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29 Oct 2019

Engaging Young People through Sport

Deep in the rural interior of semi-arid southern Rajasthan, where frequent long droughts make the idea of green grass seem impossible, the idea of a football tournament taking place seems unlikely - but, at the start of 2019, that is exactly what happened.

Seva Mandir has been teaching young teenage girls and boys from remote communities how to play football since December 2018 under the guidance of professional coaches. Roshan Lal is one of these coaches, travelling nearly 90km every day from Udaipur city to a remote, barren field in rural southern Rajasthan so that he can teach the teenagers how to play football and come together as a team.

'I've always wanted to teach sport, and now I have the opportunity to work with these fantastic young people in the beautiful game of football. They are so dedicated - they will make a ball out of anything just so they can play!'

Before our intervention, most of these young people had heard of football, but had no idea of how it was played. For girls especially, the idea of playing any sport was beyond their reach, as they are bound by traditional gender roles that restrict them to household chores. Many leave school early so that they can help to support their families, missing out on receiving a vital education and essential life skills.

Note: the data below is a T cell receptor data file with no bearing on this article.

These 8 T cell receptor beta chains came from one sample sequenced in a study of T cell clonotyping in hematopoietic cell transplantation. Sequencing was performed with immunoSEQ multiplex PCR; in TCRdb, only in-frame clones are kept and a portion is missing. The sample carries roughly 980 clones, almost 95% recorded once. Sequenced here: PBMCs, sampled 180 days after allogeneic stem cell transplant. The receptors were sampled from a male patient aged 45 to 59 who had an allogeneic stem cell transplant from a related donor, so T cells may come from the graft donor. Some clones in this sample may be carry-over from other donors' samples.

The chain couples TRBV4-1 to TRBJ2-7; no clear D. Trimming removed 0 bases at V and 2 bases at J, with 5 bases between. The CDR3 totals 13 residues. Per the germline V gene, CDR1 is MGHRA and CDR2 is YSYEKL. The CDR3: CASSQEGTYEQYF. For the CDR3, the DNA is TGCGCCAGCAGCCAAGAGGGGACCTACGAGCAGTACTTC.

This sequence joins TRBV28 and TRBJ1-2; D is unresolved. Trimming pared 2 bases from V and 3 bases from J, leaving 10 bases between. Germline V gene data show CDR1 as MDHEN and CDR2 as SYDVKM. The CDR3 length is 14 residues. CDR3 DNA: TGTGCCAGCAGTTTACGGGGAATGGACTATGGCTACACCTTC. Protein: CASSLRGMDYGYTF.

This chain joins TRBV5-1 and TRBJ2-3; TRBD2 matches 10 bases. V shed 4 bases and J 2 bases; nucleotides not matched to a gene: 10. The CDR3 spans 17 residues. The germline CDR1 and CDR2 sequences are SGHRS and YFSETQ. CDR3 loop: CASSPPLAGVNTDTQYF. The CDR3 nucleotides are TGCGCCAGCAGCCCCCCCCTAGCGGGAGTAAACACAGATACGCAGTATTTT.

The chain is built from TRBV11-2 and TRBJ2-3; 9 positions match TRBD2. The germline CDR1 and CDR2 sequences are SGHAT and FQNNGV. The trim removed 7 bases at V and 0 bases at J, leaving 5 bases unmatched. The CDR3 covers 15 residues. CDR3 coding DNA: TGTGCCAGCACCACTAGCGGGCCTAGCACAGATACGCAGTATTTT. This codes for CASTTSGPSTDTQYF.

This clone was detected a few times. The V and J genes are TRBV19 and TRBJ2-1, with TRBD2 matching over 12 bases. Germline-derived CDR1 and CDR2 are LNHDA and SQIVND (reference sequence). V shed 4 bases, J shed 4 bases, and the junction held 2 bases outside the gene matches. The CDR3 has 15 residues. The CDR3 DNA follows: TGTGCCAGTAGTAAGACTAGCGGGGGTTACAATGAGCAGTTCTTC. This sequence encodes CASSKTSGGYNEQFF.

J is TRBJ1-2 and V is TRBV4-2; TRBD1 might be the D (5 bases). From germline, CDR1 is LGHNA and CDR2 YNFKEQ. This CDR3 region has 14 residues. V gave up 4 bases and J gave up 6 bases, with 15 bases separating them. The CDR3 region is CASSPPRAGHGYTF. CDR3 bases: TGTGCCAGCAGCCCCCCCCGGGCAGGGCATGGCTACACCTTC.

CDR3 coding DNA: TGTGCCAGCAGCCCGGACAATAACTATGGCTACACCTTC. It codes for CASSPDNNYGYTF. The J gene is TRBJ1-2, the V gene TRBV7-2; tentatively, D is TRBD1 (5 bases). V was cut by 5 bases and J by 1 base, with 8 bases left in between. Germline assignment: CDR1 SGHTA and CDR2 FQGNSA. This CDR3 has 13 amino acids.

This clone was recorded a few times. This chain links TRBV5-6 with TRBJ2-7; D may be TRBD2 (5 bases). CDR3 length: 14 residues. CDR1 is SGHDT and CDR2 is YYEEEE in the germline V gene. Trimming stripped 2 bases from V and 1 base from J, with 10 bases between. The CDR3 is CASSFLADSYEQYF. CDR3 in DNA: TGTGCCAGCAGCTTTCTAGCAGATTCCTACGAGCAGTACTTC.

'Sport is one of the only means of engaging with young people,' explains Renu Tiwari, head of our Youth Cell, 'encouraging them to come together across boundaries of caste or religion, build teams and hone their interpersonal skills.'

We connect all of the young people involved in our football programme with our Youth Resource Centres which are located centrally in rural villages. These centres build the capacities of rural and tribal young people, from sessions on gender rights and sexual health to vocational training, and every year we reach between 3,000 and 3,500 young people.

Munendra Chauhan, a Programme Associate with the Youth Cell, says:

'Football helps give young people the confidence to continue to create thriving communities. Today, we are witnessing a social change through better camaraderie, gender equality, social integration, youth leadership and good health.'


So far, nearly 500 young people have been reached through our football project, 44% of whom are girls.

To find out more about how Seva Mandir engages with young people, see Tomorrow's Citizens.

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